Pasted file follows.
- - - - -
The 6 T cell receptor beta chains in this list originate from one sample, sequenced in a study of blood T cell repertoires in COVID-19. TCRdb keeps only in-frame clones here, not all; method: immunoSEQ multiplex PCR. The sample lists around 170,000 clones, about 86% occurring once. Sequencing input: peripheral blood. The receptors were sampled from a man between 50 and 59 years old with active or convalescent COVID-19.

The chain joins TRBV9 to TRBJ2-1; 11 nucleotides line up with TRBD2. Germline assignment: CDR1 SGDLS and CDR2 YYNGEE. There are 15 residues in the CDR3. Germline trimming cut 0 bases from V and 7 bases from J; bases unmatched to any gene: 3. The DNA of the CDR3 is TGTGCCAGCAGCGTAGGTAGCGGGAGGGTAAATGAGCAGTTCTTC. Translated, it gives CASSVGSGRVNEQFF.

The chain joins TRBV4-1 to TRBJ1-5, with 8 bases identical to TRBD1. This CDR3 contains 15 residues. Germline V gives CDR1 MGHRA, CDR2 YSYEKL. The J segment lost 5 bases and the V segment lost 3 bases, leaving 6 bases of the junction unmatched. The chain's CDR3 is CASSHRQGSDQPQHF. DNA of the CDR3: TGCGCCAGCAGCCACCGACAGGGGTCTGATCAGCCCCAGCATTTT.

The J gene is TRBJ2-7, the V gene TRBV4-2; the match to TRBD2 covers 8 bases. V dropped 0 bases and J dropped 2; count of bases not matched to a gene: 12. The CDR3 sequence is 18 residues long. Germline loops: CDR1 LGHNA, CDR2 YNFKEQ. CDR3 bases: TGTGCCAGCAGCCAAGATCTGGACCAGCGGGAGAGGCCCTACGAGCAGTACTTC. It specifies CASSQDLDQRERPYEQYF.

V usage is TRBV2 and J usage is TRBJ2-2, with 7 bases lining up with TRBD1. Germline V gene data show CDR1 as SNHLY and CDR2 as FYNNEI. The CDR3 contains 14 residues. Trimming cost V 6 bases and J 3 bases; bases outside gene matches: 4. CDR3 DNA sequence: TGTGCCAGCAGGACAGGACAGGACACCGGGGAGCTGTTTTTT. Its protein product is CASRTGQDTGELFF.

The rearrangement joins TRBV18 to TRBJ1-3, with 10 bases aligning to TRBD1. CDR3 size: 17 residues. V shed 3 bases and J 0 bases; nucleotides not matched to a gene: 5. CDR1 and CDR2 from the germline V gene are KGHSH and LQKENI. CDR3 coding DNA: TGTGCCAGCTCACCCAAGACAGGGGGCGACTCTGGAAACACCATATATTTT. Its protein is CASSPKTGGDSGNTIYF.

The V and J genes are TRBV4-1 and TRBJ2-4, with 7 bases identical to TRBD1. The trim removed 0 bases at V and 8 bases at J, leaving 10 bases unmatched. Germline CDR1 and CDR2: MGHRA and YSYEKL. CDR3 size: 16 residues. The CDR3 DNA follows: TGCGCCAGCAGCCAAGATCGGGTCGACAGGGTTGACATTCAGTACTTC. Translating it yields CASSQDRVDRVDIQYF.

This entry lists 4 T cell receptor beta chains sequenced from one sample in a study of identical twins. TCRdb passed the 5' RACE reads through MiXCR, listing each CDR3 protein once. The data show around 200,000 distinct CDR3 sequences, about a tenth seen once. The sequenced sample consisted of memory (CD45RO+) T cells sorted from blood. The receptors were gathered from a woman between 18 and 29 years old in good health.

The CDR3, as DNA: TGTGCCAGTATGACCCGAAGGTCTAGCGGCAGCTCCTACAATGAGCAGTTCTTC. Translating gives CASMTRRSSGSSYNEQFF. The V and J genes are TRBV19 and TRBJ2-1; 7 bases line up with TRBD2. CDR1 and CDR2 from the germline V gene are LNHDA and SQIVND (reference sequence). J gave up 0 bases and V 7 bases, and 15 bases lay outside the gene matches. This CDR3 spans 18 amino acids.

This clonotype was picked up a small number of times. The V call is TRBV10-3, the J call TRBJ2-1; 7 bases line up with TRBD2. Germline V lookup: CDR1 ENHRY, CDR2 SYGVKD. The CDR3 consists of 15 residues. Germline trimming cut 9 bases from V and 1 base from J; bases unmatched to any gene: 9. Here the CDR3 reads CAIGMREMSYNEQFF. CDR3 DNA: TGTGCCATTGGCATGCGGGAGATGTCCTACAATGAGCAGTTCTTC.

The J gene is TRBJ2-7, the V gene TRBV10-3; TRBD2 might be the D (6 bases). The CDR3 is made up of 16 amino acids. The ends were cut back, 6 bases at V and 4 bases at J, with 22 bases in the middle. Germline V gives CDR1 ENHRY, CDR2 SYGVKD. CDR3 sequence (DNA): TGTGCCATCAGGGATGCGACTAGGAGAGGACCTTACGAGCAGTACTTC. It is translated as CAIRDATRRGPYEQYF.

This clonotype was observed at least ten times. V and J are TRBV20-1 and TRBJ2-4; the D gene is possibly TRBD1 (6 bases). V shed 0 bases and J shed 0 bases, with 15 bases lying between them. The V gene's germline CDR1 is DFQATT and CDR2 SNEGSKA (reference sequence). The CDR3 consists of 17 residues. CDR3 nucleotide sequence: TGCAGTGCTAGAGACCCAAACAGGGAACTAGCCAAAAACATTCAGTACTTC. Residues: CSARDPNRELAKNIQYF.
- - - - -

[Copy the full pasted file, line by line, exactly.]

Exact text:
The 6 T cell receptor beta chains in this list originate from one sample, sequenced in a study of blood T cell repertoires in COVID-19. TCRdb keeps only in-frame clones here, not all; method: immunoSEQ multiplex PCR. The sample lists around 170,000 clones, about 86% occurring once. Sequencing input: peripheral blood. The receptors were sampled from a man between 50 and 59 years old with active or convalescent COVID-19.

The chain joins TRBV9 to TRBJ2-1; 11 nucleotides line up with TRBD2. Germline assignment: CDR1 SGDLS and CDR2 YYNGEE. There are 15 residues in the CDR3. Germline trimming cut 0 bases from V and 7 bases from J; bases unmatched to any gene: 3. The DNA of the CDR3 is TGTGCCAGCAGCGTAGGTAGCGGGAGGGTAAATGAGCAGTTCTTC. Translated, it gives CASSVGSGRVNEQFF.

The chain joins TRBV4-1 to TRBJ1-5, with 8 bases identical to TRBD1. This CDR3 contains 15 residues. Germline V gives CDR1 MGHRA, CDR2 YSYEKL. The J segment lost 5 bases and the V segment lost 3 bases, leaving 6 bases of the junction unmatched. The chain's CDR3 is CASSHRQGSDQPQHF. DNA of the CDR3: TGCGCCAGCAGCCACCGACAGGGGTCTGATCAGCCCCAGCATTTT.

The J gene is TRBJ2-7, the V gene TRBV4-2; the match to TRBD2 covers 8 bases. V dropped 0 bases and J dropped 2; count of bases not matched to a gene: 12. The CDR3 sequence is 18 residues long. Germline loops: CDR1 LGHNA, CDR2 YNFKEQ. CDR3 bases: TGTGCCAGCAGCCAAGATCTGGACCAGCGGGAGAGGCCCTACGAGCAGTACTTC. It specifies CASSQDLDQRERPYEQYF.

V usage is TRBV2 and J usage is TRBJ2-2, with 7 bases lining up with TRBD1. Germline V gene data show CDR1 as SNHLY and CDR2 as FYNNEI. The CDR3 contains 14 residues. Trimming cost V 6 bases and J 3 bases; bases outside gene matches: 4. CDR3 DNA sequence: TGTGCCAGCAGGACAGGACAGGACACCGGGGAGCTGTTTTTT. Its protein product is CASRTGQDTGELFF.

The rearrangement joins TRBV18 to TRBJ1-3, with 10 bases aligning to TRBD1. CDR3 size: 17 residues. V shed 3 bases and J 0 bases; nucleotides not matched to a gene: 5. CDR1 and CDR2 from the germline V gene are KGHSH and LQKENI. CDR3 coding DNA: TGTGCCAGCTCACCCAAGACAGGGGGCGACTCTGGAAACACCATATATTTT. Its protein is CASSPKTGGDSGNTIYF.

The V and J genes are TRBV4-1 and TRBJ2-4, with 7 bases identical to TRBD1. The trim removed 0 bases at V and 8 bases at J, leaving 10 bases unmatched. Germline CDR1 and CDR2: MGHRA and YSYEKL. CDR3 size: 16 residues. The CDR3 DNA follows: TGCGCCAGCAGCCAAGATCGGGTCGACAGGGTTGACATTCAGTACTTC. Translating it yields CASSQDRVDRVDIQYF.

This entry lists 4 T cell receptor beta chains sequenced from one sample in a study of identical twins. TCRdb passed the 5' RACE reads through MiXCR, listing each CDR3 protein once. The data show around 200,000 distinct CDR3 sequences, about a tenth seen once. The sequenced sample consisted of memory (CD45RO+) T cells sorted from blood. The receptors were gathered from a woman between 18 and 29 years old in good health.

The CDR3, as DNA: TGTGCCAGTATGACCCGAAGGTCTAGCGGCAGCTCCTACAATGAGCAGTTCTTC. Translating gives CASMTRRSSGSSYNEQFF. The V and J genes are TRBV19 and TRBJ2-1; 7 bases line up with TRBD2. CDR1 and CDR2 from the germline V gene are LNHDA and SQIVND (reference sequence). J gave up 0 bases and V 7 bases, and 15 bases lay outside the gene matches. This CDR3 spans 18 amino acids.

This clonotype was picked up a small number of times. The V call is TRBV10-3, the J call TRBJ2-1; 7 bases line up with TRBD2. Germline V lookup: CDR1 ENHRY, CDR2 SYGVKD. The CDR3 consists of 15 residues. Germline trimming cut 9 bases from V and 1 base from J; bases unmatched to any gene: 9. Here the CDR3 reads CAIGMREMSYNEQFF. CDR3 DNA: TGTGCCATTGGCATGCGGGAGATGTCCTACAATGAGCAGTTCTTC.

The J gene is TRBJ2-7, the V gene TRBV10-3; TRBD2 might be the D (6 bases). The CDR3 is made up of 16 amino acids. The ends were cut back, 6 bases at V and 4 bases at J, with 22 bases in the middle. Germline V gives CDR1 ENHRY, CDR2 SYGVKD. CDR3 sequence (DNA): TGTGCCATCAGGGATGCGACTAGGAGAGGACCTTACGAGCAGTACTTC. It is translated as CAIRDATRRGPYEQYF.

This clonotype was observed at least ten times. V and J are TRBV20-1 and TRBJ2-4; the D gene is possibly TRBD1 (6 bases). V shed 0 bases and J shed 0 bases, with 15 bases lying between them. The V gene's germline CDR1 is DFQATT and CDR2 SNEGSKA (reference sequence). The CDR3 consists of 17 residues. CDR3 nucleotide sequence: TGCAGTGCTAGAGACCCAAACAGGGAACTAGCCAAAAACATTCAGTACTTC. Residues: CSARDPNRELAKNIQYF.